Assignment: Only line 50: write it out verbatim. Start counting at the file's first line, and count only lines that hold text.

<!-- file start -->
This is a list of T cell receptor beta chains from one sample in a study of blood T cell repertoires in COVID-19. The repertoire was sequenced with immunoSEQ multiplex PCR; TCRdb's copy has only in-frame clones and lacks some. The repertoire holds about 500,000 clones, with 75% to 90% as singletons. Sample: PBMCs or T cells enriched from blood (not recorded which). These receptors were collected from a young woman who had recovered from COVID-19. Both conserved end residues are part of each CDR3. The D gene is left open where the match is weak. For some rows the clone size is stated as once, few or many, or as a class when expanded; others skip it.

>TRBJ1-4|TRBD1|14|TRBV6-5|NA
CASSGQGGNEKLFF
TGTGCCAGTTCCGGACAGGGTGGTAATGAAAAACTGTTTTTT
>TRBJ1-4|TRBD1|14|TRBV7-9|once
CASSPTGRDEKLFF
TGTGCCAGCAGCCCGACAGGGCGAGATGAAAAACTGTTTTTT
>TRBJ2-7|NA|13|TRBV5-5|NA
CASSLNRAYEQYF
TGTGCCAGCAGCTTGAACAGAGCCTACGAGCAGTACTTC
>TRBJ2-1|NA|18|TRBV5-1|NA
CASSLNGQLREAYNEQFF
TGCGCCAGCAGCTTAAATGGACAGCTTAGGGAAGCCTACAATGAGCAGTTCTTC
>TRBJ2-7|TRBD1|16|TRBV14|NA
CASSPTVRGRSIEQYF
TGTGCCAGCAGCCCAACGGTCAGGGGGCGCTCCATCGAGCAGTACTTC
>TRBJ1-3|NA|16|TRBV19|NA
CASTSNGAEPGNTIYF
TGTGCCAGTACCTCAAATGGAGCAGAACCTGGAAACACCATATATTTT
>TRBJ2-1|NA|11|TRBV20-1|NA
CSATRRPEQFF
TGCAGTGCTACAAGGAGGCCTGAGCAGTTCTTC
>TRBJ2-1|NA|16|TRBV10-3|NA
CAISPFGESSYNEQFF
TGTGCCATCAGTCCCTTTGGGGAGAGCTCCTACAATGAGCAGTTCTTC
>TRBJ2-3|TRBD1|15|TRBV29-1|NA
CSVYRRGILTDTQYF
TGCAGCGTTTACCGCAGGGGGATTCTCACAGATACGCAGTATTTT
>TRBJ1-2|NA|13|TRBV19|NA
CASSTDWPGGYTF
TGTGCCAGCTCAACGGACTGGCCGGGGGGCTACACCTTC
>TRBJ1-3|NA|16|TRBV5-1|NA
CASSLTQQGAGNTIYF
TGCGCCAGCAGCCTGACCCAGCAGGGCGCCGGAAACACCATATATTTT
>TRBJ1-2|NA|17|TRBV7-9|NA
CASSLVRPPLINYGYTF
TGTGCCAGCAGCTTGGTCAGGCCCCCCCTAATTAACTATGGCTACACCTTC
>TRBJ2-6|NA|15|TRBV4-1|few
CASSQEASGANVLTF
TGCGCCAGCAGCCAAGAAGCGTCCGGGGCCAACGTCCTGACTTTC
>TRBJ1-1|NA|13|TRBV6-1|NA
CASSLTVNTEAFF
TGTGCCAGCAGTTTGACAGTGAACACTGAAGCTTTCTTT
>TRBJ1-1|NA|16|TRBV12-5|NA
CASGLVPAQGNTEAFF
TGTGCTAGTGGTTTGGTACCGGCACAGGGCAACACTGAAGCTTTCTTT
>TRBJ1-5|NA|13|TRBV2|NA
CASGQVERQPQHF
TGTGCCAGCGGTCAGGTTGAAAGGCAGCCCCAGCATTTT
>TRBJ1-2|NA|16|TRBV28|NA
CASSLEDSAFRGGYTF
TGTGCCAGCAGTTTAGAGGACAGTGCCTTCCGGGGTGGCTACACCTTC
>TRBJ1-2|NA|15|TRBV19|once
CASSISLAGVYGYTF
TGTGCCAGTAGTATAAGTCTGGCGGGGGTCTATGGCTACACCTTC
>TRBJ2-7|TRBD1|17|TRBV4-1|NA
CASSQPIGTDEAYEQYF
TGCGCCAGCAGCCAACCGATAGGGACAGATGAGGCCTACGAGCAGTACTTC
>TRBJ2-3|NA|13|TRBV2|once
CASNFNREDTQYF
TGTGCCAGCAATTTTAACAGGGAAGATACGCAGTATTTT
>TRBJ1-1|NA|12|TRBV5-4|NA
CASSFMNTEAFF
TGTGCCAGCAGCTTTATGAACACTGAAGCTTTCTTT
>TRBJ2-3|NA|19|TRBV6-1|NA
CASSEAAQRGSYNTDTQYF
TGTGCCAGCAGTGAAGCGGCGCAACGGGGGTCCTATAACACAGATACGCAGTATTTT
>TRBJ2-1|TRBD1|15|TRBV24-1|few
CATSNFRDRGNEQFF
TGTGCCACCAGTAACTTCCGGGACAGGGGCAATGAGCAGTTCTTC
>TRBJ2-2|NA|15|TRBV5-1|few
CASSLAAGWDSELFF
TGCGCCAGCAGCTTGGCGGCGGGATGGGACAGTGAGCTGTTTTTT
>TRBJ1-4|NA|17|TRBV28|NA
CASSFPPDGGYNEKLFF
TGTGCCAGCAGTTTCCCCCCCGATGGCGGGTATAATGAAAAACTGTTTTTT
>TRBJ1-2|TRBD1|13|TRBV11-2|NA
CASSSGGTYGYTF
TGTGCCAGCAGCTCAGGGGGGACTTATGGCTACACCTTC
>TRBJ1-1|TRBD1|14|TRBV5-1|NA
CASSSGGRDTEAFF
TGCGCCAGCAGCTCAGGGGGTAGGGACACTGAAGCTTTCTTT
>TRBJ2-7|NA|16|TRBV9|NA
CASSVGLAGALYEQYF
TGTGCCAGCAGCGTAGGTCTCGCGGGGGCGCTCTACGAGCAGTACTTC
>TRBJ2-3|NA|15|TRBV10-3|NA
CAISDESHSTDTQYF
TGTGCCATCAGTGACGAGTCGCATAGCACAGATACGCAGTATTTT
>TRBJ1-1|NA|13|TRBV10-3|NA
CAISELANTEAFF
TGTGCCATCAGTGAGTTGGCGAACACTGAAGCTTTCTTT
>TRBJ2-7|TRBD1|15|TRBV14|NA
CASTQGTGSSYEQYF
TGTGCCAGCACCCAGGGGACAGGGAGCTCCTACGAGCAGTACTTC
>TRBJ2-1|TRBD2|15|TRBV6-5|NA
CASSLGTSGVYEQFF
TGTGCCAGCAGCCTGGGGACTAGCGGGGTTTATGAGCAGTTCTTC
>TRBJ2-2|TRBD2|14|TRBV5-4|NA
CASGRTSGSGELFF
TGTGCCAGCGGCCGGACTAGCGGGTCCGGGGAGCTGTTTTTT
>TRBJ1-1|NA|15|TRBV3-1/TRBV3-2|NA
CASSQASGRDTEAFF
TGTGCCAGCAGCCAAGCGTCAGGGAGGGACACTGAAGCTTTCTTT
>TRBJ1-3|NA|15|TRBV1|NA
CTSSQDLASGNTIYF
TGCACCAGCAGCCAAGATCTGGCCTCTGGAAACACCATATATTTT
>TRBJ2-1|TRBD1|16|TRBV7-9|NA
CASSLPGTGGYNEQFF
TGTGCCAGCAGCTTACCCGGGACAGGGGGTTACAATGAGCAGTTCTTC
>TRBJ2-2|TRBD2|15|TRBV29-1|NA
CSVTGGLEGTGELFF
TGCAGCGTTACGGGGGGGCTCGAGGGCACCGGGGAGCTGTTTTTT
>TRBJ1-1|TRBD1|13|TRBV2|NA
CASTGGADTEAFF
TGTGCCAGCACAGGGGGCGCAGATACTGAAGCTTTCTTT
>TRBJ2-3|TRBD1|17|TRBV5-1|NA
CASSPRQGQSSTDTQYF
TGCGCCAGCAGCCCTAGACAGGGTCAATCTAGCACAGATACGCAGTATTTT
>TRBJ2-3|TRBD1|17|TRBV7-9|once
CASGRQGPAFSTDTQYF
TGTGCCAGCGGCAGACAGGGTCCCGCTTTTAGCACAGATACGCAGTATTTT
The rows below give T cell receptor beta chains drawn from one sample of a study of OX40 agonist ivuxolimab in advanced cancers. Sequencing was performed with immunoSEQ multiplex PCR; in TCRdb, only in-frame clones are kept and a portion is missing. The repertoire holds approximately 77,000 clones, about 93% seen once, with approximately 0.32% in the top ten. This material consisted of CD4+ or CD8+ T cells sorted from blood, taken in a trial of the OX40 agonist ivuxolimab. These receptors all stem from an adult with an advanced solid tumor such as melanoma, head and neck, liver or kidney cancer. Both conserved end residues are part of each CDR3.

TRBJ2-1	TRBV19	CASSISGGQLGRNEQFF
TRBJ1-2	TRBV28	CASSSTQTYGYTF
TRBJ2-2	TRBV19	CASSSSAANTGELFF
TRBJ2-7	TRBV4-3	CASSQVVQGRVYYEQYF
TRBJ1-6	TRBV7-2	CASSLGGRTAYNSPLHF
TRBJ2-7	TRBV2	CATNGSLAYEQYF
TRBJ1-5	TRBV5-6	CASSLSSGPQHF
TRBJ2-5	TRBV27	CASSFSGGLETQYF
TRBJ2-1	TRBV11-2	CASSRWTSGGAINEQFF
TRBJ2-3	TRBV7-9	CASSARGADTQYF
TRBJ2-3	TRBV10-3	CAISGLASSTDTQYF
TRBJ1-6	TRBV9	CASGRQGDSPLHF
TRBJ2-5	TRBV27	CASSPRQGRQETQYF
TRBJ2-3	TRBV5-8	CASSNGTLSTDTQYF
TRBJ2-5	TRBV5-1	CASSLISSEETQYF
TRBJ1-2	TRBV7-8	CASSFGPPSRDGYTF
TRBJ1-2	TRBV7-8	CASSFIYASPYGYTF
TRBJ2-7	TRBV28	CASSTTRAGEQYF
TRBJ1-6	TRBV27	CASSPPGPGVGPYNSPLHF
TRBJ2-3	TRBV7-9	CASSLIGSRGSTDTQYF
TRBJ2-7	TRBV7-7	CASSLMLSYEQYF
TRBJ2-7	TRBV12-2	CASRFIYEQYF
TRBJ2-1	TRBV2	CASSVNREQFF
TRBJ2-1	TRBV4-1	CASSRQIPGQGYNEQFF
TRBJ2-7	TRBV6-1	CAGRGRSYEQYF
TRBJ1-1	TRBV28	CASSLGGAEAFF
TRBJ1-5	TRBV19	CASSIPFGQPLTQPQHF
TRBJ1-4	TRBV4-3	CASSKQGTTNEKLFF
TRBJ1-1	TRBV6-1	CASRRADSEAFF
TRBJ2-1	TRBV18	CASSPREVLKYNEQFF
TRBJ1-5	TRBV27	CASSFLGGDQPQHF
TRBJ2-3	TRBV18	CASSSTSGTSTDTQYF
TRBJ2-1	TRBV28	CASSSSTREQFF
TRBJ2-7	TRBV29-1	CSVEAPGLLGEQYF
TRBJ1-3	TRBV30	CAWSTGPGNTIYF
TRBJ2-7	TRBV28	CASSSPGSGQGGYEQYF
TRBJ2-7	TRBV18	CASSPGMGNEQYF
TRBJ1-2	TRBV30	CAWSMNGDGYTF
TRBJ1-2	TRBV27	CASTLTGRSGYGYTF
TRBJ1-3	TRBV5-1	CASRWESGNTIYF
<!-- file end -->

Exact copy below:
>TRBJ1-2|NA|16|TRBV28|NA